So far this academic year has passed, experts are concerned about the increase in violence and bullying in schools. Teachers from the Faculties of Education and Psychology of the Universidad San Sebastián analyze its causes and give advice to the educational community.
A few weeks into the school year and after the return to face-to-face classes, several videos have gone viral on social networks reporting a drastic increase in violence in schools. The escalation of fights, attacks and bullying between students has educational communities on alert, which has led experts to evaluate its causes, the socio-emotional consequences of confinement and how schools should work on an adequate reintegration of students.
Carola Quinterosdirector of School of Pedagogy in Differential Education of the San Sebastián University (USS), assures that during these two years of isolation due to COVID-19, children and adolescents have lost social skills: “These are basic skills that we teach children in the first years of school, such as starting a conversation, listening, responding, asking questions, which are the foundation for developing empathy, assertiveness, listening skills, and serve to resolve conflicts; for the ability to define a problem and evaluate possible solutions. ensures.
For the academic, these skills have been the last priority in what both establishments and parents have worked on: “And it is very understandable,” she indicates. “We continue to live in a very complex and exceptional situation, where each of us has learned to get ahead with the tools that she had. However, now we have to return to the real context, to interact with others and we see that our frustration is very low; we don’t know how to resolve conflicts and we come to blows, ”she says. “The pandemic, the isolation and the context of violence is being the immediate response to what we have experienced”, concludes the professional.
The educational psychologist Isidora Mena Edwards, Director of the Valoras UC Program and guest lecturer at Diploma in School Coexistence Management of the San Sebastian University, indicates that “it has been studied that interaction with peers is the best vehicle for many learnings, and for this it is necessary to learn certain types of socio-affective skills”. Then, in the absence of these links, learning becomes more difficult.
Positive mediation: the role of establishments
During the pandemic, not only did face-to-face classes end; Programs carried out by schools, such as the reinforcement of positive values, something that urgently needs to be resumed, were also annulled.
“Schools must do preventive training; educate in values such as empathy, solidarity, friendship, acceptance of differencesempowering children to deal with situations that are not pleasant for them and inviting them to say things directly, not aggressively”, he assures Carmen Birke, director of Diploma in Management of School Coexistence USSPatagonia headquarters.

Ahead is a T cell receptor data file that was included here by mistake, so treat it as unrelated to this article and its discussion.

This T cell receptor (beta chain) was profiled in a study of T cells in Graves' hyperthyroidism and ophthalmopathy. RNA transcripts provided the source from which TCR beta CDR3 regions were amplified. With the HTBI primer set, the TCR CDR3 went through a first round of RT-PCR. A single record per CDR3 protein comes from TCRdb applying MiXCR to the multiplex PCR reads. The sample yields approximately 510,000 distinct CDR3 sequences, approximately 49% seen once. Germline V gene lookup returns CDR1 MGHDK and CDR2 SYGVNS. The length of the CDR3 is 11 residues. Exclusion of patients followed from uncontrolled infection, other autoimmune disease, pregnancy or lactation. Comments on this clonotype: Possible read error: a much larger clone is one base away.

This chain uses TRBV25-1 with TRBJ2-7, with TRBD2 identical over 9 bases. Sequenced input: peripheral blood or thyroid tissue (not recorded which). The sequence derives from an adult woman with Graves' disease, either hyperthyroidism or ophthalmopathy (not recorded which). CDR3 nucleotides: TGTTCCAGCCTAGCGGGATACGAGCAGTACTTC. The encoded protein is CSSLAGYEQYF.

According to Isidora Mena, “The first thing is to have a serious socio-emotional training program in the school. This implies guidance, and the model of all adults in the school. So also a real management of the Coexistence Manuals in a training approach. Understand well what a regulation is and the discipline in a formative approach, because there is a lot of confusion there. With that, 80% of the way is done”.
Regarding students who use violence, Mena points out that “it is important that the school can understand where the anger comes from and help resolve it, or make it conscious and show other ways to express it. Theater, painting, music, writing or dance workshops are also good opportunities for students to express and work through their emotions. Many violent people do not know not to be, or have had models of violence.
Talking with the families of child aggressors is a task of the establishment, in which special care must be taken. “It is very rare for parents to assume out of the blue that their child is a bully.. But it is also one of the issues that must be achieved”, indicates the teacher. Those children are also likely to require therapy: “schools must demand this from families when necessary, which is usually within the coexistence protocol”, Carmen Birke points out.
Promote peaceful resolution of conflicts It is also a recommended strategy: “train mediators in school coexistence, training students with more social skills, who are not aggressive and get along with people. They play the role of mediator, which comes to have a very great significance”, says Carmen Birke. Something that also helps the victims is that the parents of the aggressor ask their son to apologize. What cannot be done, she warns, is to confront the aggressor with the victim: “That will not allow the victim to speak in front of the aggressor, because she is terrified of him.”
Birke warns that schools may not be aware of situations of violence, because it does not always take place in public spaces. Then, “It is essential that the parents report the problem and ask to activate the school coexistence protocol, which exists by law in all establishments.” It must be ensured that all officials know what their role is and who to contact, explains the expert. And in a situation of harassment, “the case must be reviewed and actions established. If the school does not believe them or does nothing, parents can go to the Superintendence of Education to ask for help and the establishment could be sanctioned, ”she says.